By Staff Correspondent
The recently concluded Indian DefSpace Symposium 2023, a three-day event that brought together key stakeholders from the public and private sectors with an interest in India’s military space capabilities, witnessed an earnest attempt to conduct a need gap analysis. Organised by the Indian Space Association (ISpA), which represents the private space industry, in collaboration with the Defence Research and Development Organisation (DRDO), the symposium aimed to foster collaboration among the armed forces, government institutions, and private players to promote indigenous development, protection, and defense of India’s space assets, all while prioritising security and adhering to international laws and protocols governing the militarisation and weaponisation of space.
The pressing need for this collaboration was underscored on the first day, as speaker after speaker from all sides of the spectrum highlighted China’s overwhelming superiority in terms of satellite launches, payloads, and the ability to provide advanced Intelligence, Surveillance, and Reconnaissance (ISR) communication and navigation capabilities, as well as the capability to take down hostile or enemy satellites. In his inaugural address, Chief of Defence Staff (CDS), General Anil Chauhan, pointed out the clear and imminent threat posed by hostile nations’ rapid weaponisation and militarisation of space.
The subject of the panels and the distinguished panellists listed for the second day of the symposium clearly indicated the complexity involved in defining the scope and contours of the proposed collaboration between the military, private enterprise, academia, research institutions, legal luminaries, policymakers, and venture capitalists.
The first panel, chaired by the esteemed Lieutenant General VG Khandare (r), Principal Adviser, Ministry of Defence (MoD), focused on the role of various government institutions such as the Indian Space Research Organisation (ISRO), the Indian National Space Promotion and Authorisation Centre (IN-SPACe), MoD, Defence Research and Development Organisation (DRDO), Headquarters Integrated Defence Staff (HQ IDS), Defence Space Agency (DSA), Innovations for Defence Excellence (iDEX), as well as industry and academia in the research and development sector of space defence.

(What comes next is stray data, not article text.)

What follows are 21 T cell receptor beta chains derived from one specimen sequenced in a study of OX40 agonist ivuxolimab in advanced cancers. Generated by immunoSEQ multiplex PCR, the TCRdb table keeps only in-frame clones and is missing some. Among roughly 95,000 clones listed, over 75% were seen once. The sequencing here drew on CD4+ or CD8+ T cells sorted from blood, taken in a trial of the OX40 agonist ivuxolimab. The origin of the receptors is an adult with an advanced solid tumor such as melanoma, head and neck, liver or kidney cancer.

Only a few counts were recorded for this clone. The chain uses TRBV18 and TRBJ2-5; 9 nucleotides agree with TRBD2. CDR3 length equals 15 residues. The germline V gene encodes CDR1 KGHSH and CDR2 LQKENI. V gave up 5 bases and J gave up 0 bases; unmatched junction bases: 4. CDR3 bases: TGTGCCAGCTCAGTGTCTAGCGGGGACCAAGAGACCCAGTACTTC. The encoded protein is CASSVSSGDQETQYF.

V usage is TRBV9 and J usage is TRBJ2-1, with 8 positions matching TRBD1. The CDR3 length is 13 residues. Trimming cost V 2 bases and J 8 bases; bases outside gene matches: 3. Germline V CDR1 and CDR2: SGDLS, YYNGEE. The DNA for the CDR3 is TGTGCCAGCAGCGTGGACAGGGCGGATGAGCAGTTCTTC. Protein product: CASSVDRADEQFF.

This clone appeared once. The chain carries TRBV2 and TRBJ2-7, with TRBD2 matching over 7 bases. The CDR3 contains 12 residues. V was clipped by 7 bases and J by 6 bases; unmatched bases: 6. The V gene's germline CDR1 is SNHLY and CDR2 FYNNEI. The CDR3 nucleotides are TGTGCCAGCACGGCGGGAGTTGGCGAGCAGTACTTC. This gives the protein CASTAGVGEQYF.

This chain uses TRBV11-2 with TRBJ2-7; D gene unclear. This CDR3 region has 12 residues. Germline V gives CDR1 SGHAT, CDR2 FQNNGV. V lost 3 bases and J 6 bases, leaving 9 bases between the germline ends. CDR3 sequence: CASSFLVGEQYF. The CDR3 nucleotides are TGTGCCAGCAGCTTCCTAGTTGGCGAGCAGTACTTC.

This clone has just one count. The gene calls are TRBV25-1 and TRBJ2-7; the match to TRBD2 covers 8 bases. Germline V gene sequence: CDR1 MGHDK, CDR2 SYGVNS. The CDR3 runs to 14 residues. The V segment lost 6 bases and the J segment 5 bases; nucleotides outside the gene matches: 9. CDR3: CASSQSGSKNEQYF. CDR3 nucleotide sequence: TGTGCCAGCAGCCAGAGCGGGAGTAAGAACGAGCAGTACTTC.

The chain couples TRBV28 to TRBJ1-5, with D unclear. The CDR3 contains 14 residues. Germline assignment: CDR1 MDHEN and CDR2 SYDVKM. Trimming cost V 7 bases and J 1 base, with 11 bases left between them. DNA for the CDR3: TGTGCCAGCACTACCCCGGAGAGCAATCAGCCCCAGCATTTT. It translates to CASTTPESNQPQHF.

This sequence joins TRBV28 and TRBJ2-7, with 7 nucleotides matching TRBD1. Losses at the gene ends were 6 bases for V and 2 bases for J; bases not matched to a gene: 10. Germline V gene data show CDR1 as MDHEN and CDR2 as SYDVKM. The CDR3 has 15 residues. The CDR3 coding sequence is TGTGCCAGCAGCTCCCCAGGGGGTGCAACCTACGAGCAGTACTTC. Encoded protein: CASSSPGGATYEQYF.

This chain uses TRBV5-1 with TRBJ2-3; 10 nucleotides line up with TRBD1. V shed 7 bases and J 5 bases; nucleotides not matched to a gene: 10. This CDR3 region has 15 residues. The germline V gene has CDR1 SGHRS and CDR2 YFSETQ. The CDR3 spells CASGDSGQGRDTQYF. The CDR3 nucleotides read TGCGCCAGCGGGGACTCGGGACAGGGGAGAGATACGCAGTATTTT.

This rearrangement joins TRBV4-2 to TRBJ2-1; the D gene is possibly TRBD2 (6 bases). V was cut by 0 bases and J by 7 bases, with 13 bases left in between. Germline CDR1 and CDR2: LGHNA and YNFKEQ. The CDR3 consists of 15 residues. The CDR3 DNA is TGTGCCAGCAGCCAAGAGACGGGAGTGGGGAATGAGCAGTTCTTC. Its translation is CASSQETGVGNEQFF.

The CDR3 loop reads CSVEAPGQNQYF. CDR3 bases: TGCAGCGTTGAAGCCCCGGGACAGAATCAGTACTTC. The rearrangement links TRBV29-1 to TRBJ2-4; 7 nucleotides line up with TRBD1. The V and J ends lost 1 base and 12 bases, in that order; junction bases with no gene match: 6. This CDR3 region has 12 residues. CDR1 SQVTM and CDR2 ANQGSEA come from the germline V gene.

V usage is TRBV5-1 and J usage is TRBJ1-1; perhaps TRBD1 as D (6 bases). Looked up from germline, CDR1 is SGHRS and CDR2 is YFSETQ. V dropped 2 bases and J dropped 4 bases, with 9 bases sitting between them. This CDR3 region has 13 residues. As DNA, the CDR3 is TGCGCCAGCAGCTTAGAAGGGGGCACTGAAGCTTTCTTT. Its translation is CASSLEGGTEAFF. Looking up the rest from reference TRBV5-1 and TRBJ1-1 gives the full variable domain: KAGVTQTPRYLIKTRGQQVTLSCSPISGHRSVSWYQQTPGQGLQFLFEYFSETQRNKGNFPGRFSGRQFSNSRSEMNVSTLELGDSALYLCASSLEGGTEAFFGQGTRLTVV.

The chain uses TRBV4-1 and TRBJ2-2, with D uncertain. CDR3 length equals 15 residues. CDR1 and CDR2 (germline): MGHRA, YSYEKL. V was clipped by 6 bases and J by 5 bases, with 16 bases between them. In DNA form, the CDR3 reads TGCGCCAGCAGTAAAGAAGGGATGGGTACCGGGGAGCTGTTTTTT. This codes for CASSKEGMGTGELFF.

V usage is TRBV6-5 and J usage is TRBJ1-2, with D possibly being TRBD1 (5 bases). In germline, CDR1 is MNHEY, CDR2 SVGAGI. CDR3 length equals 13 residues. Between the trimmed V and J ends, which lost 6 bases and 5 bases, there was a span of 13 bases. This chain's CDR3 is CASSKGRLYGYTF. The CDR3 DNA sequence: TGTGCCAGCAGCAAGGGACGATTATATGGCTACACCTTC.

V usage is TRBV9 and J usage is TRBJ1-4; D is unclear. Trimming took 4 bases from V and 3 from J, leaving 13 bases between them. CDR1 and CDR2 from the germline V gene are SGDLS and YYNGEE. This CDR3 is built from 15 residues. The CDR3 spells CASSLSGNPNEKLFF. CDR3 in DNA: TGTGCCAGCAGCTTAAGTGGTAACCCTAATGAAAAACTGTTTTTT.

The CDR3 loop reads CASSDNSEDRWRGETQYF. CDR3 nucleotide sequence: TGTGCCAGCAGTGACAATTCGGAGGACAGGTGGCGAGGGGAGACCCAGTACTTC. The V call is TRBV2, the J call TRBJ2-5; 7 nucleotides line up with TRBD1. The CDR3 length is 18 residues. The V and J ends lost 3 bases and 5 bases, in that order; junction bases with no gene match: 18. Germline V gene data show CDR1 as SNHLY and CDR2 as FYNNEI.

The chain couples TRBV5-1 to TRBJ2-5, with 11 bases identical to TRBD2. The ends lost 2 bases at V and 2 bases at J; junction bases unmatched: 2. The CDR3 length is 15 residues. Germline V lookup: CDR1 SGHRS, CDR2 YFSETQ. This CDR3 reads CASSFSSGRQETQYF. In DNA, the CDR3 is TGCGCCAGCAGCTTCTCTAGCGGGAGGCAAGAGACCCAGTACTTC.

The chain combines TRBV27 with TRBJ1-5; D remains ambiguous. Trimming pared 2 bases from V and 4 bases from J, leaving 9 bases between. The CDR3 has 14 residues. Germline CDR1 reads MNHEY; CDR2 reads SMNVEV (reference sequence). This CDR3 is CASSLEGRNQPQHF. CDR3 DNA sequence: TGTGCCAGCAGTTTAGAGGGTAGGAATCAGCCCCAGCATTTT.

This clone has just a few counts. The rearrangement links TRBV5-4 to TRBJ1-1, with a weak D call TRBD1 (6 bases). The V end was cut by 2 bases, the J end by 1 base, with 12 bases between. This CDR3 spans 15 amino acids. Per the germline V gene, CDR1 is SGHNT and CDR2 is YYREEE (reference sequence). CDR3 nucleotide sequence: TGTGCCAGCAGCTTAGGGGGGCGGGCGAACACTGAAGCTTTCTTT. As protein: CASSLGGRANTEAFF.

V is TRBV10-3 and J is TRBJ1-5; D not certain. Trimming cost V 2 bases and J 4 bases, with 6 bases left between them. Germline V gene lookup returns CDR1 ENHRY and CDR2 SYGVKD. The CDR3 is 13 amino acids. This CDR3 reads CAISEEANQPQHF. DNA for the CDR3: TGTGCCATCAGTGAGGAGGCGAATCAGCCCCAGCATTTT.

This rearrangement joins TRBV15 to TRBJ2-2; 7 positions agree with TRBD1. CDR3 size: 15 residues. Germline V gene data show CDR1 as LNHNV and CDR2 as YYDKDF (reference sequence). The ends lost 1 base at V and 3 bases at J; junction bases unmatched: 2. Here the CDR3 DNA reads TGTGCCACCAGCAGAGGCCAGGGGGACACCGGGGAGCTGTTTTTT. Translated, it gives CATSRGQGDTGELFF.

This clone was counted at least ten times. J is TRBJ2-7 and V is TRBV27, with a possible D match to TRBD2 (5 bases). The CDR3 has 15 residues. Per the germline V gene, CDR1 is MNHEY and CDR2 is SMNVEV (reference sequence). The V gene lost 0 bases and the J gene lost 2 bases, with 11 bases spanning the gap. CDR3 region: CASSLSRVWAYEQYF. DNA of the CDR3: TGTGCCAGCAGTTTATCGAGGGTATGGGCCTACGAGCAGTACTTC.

Lt Gen. Khandare (r) began by acknowledging that the country had undergone tremendous positive changes. While there had been attempts by the Indian Navy to streamline processes for improved speed and efficiency in operations and acquisitions, the defence services were still hindered by archaic processes and systems, often working in silos. He emphasised that in today’s world, ranks, awards, and seniority were increasingly becoming irrelevant, and what truly mattered was delivery. He also stressed the need to develop synergy between the defence and external affairs ministries to reduce bureaucratic red tape and streamline processes.
Dr N. Ranjana, Director of the Defense Space Technology Agency (DSTA) at the DRDO, concurred, noting that no course in India currently offers a M.Tech degree in space engineering, and there is a severe dearth of trained faculty to teach such courses. She also highlighted the need for a national cyber security policy for defence and policy guidelines for data sharing to support integration with defence needs.